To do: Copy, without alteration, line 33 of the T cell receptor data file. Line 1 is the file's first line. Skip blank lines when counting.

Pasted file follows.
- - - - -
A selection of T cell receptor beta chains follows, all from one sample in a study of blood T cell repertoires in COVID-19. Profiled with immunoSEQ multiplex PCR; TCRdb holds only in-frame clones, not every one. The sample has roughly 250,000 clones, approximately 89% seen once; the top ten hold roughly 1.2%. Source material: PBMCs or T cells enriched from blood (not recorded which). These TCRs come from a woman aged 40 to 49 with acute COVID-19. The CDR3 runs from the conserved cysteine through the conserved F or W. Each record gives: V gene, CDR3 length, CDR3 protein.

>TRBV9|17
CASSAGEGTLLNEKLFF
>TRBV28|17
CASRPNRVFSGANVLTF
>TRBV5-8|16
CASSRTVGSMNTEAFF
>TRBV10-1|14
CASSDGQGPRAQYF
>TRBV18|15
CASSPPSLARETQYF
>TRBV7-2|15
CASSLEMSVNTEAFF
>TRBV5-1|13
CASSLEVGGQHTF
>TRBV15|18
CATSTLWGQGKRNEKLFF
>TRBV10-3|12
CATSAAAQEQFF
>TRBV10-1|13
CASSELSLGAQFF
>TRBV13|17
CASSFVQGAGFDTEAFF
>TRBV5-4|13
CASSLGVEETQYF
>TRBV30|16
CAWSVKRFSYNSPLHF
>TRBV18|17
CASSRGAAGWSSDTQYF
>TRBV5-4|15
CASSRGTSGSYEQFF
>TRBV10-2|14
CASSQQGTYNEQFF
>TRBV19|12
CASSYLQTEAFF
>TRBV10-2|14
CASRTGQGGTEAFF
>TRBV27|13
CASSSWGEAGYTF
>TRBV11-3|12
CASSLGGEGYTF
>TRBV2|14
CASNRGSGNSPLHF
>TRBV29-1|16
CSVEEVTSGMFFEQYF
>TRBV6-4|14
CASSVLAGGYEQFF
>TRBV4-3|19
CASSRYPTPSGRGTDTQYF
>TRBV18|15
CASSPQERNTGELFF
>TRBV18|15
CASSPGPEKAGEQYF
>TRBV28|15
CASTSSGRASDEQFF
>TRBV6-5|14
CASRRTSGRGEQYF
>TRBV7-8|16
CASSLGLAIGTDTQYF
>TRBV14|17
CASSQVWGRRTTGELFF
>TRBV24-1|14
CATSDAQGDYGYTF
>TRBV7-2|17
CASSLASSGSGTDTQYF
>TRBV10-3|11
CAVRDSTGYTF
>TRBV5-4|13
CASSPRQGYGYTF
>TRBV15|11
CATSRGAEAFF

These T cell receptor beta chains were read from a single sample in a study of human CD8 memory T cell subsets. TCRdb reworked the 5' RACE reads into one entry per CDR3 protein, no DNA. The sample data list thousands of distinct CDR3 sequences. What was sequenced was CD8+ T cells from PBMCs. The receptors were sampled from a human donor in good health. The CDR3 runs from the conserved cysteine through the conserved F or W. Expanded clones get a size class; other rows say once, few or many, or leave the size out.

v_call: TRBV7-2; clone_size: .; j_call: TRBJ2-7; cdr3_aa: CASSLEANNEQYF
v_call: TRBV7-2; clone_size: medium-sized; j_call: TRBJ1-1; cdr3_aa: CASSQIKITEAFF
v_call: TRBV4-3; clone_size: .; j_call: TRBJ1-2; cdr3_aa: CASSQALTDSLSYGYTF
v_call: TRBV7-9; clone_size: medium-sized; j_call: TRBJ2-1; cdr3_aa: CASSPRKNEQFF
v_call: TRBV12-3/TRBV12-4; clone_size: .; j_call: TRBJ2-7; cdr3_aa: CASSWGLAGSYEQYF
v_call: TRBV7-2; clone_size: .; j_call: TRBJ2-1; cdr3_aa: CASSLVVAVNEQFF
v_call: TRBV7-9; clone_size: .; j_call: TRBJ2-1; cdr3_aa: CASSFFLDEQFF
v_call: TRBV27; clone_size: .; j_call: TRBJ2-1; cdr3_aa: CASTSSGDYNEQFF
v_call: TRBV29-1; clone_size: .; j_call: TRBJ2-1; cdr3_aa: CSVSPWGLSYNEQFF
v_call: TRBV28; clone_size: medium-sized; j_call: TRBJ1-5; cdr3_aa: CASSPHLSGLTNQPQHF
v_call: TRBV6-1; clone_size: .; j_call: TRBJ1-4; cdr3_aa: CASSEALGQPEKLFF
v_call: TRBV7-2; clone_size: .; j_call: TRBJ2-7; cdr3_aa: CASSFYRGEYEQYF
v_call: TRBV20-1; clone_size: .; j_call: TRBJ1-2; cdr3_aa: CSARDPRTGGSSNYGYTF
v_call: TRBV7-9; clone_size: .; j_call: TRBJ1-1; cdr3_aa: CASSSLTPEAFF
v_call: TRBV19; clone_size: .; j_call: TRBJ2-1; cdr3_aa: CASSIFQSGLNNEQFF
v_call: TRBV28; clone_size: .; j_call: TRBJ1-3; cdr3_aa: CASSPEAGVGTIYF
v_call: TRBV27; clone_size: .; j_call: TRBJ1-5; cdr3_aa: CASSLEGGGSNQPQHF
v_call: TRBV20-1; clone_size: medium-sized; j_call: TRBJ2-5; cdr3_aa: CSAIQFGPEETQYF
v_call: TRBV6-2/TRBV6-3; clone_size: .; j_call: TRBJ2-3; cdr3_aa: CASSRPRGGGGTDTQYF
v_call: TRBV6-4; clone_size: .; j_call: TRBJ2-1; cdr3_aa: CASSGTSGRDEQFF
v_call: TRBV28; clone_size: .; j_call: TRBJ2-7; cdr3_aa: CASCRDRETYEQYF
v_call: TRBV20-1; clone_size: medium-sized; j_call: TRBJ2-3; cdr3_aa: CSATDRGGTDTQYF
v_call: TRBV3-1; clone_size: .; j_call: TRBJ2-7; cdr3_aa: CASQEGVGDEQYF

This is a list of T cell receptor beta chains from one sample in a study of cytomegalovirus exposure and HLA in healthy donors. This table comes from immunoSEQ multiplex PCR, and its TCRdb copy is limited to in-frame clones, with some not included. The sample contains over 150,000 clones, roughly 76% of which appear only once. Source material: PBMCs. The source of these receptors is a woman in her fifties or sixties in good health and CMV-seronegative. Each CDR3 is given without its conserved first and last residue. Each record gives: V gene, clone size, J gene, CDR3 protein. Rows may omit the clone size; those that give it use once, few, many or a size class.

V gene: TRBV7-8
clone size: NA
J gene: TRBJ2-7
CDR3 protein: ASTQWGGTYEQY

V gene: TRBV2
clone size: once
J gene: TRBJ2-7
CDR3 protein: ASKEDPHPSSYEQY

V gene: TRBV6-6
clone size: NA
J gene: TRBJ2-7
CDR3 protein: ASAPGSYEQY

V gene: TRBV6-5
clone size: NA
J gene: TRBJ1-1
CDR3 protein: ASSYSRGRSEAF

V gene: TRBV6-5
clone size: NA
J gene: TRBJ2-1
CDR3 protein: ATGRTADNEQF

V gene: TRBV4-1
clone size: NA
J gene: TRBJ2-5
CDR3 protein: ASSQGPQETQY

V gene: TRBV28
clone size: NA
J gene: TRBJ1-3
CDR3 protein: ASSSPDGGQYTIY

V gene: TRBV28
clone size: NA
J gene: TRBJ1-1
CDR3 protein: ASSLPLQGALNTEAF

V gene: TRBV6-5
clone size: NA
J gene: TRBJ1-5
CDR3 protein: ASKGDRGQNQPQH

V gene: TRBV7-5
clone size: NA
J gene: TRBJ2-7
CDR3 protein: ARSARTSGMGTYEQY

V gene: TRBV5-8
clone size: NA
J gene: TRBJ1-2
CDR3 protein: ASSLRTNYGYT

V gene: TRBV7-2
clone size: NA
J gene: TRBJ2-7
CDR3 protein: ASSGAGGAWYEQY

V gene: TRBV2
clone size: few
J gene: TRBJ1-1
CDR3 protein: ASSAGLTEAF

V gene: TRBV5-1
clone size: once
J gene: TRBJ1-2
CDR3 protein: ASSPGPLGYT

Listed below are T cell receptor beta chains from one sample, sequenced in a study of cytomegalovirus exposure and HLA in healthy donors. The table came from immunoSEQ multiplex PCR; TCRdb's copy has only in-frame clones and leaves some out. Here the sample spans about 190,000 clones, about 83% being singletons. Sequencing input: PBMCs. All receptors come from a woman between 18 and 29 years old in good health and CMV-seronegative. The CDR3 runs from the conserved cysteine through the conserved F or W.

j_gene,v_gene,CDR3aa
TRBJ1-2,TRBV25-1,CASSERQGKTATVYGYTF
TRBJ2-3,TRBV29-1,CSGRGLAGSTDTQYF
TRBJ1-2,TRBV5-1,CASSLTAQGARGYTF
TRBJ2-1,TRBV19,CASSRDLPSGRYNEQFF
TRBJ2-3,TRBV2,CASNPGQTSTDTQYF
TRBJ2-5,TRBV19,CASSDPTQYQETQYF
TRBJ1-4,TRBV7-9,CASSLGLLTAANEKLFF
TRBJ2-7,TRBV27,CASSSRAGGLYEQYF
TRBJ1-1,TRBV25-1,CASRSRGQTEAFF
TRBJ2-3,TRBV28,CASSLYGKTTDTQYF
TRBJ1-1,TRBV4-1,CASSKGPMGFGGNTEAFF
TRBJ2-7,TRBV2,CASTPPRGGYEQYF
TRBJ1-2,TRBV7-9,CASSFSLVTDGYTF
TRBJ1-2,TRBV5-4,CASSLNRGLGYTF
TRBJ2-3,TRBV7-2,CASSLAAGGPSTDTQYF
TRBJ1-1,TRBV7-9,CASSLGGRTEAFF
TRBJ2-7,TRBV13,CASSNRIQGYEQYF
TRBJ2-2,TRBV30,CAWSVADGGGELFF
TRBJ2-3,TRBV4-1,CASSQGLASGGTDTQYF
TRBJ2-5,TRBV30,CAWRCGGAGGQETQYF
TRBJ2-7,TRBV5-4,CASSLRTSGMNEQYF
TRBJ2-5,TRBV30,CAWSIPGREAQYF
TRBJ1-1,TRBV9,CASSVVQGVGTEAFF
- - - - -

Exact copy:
CASSQQGTYNEQFF